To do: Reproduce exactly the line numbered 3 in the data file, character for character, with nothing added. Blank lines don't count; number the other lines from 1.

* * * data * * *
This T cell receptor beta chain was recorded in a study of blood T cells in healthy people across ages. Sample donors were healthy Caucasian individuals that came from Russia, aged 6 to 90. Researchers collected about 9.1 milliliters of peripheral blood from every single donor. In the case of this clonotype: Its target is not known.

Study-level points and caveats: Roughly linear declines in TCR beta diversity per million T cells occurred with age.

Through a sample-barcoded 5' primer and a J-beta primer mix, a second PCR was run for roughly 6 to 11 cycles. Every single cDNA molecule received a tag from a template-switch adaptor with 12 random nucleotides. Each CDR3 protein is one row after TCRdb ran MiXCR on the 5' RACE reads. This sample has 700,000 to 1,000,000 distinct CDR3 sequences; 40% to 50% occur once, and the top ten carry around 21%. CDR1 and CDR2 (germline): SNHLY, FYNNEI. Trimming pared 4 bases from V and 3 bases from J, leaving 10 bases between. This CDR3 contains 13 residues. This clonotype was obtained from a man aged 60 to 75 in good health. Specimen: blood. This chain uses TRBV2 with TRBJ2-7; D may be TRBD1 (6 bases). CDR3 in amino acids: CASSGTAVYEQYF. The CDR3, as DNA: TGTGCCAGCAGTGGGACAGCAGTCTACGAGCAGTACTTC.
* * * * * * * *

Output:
Through a sample-barcoded 5' primer and a J-beta primer mix, a second PCR was run for roughly 6 to 11 cycles. Every single cDNA molecule received a tag from a template-switch adaptor with 12 random nucleotides. Each CDR3 protein is one row after TCRdb ran MiXCR on the 5' RACE reads. This sample has 700,000 to 1,000,000 distinct CDR3 sequences; 40% to 50% occur once, and the top ten carry around 21%. CDR1 and CDR2 (germline): SNHLY, FYNNEI. Trimming pared 4 bases from V and 3 bases from J, leaving 10 bases between. This CDR3 contains 13 residues. This clonotype was obtained from a man aged 60 to 75 in good health. Specimen: blood. This chain uses TRBV2 with TRBJ2-7; D may be TRBD1 (6 bases). CDR3 in amino acids: CASSGTAVYEQYF. The CDR3, as DNA: TGTGCCAGCAGTGGGACAGCAGTCTACGAGCAGTACTTC.